Renal Pharmacology - Imig Flashcards Preview

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Flashcards in Renal Pharmacology - Imig Deck (60):

What is the mechanism of action of Mycophenolate Mofetil (MMF)?

Is it natively active?

Mechanism: competitive, reversible inhibitor of IMPDH, a critical enzyme in de-novo purine synthesis. Inhibits proliferation of B and T lymphocytes

Prodrug: MMF is activated to Mycophenolic Acid (MPA), its active form


Mycophenolate Mofetil:

  1. Method of administration?
  2. Route of metabolism?
  3. Half-life?
  4. Adverse effects?

  1. oral or IV
  2. liver metabolism
  3. long half-life (18 hours)
  4. Adverse effects:
    • hypertension, edema, tachycardia
    • dyspnea, cough
    • dizziness, insomnia, tremor, seizures
    • leucopenia, thrombocytopenia, anemia
    • opportunistic infections (CMV, bacterial UTI, etc)
    • lympoproliferative disease, cancer


Name some drugs that decrease MPA levels in the administration of mycophenolate mofetil (MMF)?

Is MMF affected by the administation of tacrolimus or sirolimus?

Decrease MPA levels: antacids, cholestyramine, sevelamer, FeSO, phenytoin, phenobarbital, corticosteroids, cyclosporine

No change in MPA levels with tacrolimus or sirolimus


Describe the mechanism of action of azathioprine

Purine analogue. Metabolized by the liver to 6-MP, then TIMP. Decreases synthesis of DNA and also incorporates into DNA. Also blocks CD28 co-stimulation of T-cells.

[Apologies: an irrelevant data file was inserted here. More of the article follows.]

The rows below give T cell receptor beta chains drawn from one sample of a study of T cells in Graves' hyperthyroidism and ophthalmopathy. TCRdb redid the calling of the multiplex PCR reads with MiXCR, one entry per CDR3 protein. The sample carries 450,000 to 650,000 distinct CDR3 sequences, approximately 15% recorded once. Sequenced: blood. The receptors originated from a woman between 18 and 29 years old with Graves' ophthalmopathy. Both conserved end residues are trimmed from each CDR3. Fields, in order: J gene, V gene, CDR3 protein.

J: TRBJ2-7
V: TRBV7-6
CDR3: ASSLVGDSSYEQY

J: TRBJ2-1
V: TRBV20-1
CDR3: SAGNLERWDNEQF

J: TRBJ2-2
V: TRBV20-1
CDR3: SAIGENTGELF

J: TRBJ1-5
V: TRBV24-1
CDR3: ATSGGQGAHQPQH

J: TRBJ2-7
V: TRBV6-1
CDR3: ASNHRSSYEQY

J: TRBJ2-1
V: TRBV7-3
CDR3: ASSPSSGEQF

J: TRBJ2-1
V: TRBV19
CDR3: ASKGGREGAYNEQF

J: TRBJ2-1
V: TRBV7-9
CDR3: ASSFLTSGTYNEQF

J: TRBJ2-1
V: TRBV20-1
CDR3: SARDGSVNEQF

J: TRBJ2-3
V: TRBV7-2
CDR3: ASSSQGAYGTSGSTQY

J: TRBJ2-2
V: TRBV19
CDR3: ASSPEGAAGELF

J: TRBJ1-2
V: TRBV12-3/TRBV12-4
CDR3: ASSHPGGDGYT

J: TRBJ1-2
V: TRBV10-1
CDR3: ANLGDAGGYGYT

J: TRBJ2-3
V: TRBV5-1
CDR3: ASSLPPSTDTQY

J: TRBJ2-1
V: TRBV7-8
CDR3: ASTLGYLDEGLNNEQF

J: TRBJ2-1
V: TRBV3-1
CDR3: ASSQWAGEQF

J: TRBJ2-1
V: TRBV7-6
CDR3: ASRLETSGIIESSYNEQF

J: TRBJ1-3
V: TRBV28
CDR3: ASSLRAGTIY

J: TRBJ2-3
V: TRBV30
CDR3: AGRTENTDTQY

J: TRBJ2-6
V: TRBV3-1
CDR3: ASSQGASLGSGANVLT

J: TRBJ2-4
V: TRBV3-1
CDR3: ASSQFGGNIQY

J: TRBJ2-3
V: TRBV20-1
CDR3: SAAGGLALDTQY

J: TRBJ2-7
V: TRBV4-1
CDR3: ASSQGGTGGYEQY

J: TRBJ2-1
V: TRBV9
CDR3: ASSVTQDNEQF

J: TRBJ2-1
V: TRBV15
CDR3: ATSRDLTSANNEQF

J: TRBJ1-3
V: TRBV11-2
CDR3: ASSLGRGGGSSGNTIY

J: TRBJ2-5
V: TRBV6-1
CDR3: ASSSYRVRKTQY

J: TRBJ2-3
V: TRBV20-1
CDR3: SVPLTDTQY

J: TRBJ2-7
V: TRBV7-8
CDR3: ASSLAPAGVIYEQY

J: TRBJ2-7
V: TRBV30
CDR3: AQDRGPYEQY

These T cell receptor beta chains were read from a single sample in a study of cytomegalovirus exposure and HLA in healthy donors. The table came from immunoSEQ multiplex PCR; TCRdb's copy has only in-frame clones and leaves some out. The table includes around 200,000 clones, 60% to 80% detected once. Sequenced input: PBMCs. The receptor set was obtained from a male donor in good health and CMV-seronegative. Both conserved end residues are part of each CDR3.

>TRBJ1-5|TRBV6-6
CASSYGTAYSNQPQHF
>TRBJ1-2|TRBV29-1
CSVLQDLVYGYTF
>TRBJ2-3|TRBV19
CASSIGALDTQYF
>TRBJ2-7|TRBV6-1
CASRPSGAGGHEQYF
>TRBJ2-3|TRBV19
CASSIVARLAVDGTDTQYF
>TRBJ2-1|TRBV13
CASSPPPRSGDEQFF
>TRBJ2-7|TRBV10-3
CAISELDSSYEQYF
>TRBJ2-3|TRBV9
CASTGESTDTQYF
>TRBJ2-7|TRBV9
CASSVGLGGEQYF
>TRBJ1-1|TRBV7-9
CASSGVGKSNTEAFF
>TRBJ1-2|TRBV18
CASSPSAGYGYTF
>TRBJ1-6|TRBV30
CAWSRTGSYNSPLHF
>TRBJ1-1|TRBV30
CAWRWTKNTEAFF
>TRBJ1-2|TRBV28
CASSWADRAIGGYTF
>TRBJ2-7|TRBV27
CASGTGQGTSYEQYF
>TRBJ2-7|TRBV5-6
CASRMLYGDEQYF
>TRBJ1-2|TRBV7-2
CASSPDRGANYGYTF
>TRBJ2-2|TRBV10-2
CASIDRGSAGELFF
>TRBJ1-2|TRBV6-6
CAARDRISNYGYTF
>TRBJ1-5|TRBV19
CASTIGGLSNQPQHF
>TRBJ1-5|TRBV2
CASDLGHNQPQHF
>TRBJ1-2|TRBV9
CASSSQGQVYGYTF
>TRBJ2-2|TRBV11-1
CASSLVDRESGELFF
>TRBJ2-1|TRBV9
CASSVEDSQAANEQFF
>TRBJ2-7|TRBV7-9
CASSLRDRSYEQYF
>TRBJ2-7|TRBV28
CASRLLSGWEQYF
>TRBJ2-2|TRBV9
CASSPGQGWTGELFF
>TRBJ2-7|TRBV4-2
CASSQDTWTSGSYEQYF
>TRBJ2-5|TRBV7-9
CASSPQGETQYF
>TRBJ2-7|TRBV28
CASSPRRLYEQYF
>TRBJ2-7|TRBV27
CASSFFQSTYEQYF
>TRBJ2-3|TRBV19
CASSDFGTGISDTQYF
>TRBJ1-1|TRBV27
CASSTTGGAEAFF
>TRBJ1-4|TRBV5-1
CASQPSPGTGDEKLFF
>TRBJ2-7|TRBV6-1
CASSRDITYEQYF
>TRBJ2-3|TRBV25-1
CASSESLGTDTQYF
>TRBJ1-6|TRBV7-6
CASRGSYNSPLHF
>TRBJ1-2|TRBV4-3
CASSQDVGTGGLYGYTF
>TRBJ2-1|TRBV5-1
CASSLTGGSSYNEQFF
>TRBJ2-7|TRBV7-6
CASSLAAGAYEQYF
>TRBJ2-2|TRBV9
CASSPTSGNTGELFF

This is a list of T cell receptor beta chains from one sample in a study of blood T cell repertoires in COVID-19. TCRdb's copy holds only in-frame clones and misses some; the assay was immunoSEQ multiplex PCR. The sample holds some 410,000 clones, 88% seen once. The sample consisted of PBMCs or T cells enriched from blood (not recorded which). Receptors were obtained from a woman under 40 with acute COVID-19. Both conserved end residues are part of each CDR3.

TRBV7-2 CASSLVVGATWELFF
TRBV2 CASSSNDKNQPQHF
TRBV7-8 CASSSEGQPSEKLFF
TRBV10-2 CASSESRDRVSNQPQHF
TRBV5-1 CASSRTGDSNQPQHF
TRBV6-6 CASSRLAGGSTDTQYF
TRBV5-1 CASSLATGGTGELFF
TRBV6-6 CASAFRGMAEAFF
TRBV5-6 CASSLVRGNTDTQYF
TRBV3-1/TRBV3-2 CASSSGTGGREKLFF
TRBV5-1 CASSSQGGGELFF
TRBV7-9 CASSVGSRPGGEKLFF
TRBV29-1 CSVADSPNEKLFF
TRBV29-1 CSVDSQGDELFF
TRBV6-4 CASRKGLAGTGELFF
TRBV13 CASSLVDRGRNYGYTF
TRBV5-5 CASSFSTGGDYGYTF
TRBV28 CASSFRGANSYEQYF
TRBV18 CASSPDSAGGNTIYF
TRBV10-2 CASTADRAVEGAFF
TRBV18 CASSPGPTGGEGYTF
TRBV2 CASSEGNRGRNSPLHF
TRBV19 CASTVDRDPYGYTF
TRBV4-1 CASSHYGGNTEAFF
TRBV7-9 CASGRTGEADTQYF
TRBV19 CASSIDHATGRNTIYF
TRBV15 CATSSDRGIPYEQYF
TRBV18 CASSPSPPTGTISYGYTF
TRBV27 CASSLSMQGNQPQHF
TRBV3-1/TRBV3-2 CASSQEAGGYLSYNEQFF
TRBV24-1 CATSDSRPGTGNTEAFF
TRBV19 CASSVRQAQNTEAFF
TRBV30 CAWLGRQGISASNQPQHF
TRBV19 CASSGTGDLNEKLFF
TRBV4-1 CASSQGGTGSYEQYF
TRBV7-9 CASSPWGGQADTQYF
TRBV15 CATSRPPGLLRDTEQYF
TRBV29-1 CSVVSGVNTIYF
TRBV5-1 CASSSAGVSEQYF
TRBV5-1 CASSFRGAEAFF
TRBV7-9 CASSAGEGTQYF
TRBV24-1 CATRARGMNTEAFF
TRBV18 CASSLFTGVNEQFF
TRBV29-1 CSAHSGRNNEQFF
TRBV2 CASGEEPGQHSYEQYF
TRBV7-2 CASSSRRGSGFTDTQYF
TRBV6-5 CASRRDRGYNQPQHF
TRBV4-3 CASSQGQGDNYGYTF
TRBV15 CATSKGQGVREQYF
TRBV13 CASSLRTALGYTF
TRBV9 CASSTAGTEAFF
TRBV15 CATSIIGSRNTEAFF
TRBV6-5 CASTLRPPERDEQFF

What are some similar alternatives to azathioprine?





  1. Route of administration?
  2. Half life?
  3. Unwanted side effects?

  1. oral
  2. short (3-5 hours)
  3. Unwanted side effects:
    • bone marrow suppression (leukopenia, thrombocytopenia)
    • hypersensitivity reactions (malaise, dizziness, fever, rash, GI issue, hypotension)
    • opportunistic infections
    • alopecia
    • small lymphoma risk


Why should you use caution when administering allopurinol with azathioprine?

Allopurinol decreases 6-MP metabolism -> reduce azathioprine dose by 75% if used together


Discuss the clinical monitoring implications of azathioprine and MMF

Both: monitor CBC regularly for hematologic side effects

MMF: monitor for GI effects and consider lower dose / more frequenct administration to relieve this side effect


Name (3) IL-2 receptor antibody drugs used in renal transplant

Basiliximab - anti-CD25 chimeric

Daclizumab - anti-CD25 humanized

Alemtuzumab - anti-CD52 humanized



  1. Route of administration?
  2. half life?
  3. Use?
  4. Adverse effects

  1. IV
  2. very long (1 week)
  3. inductive transplant agent given immediatly prior to surgery and 4 days following surgery
  4. (rare) hypersensitivity reaction



  1. route of administration
  2. mechanism of action
  3. therapeutic use
  4. half life
  5. unwanted side effects

  1. IV
  2. Binds CD80/86 -> blocks co-stimulatory step of T-cell activation
  3. Renal transplant for EBV-seropositive patients
  4. very long (8-10 days)
  5. unwanted side effects:
    • (rare) hypersensitivity reaction
    • lymphoproliferative disorder in patients w/ no prior EBV exposure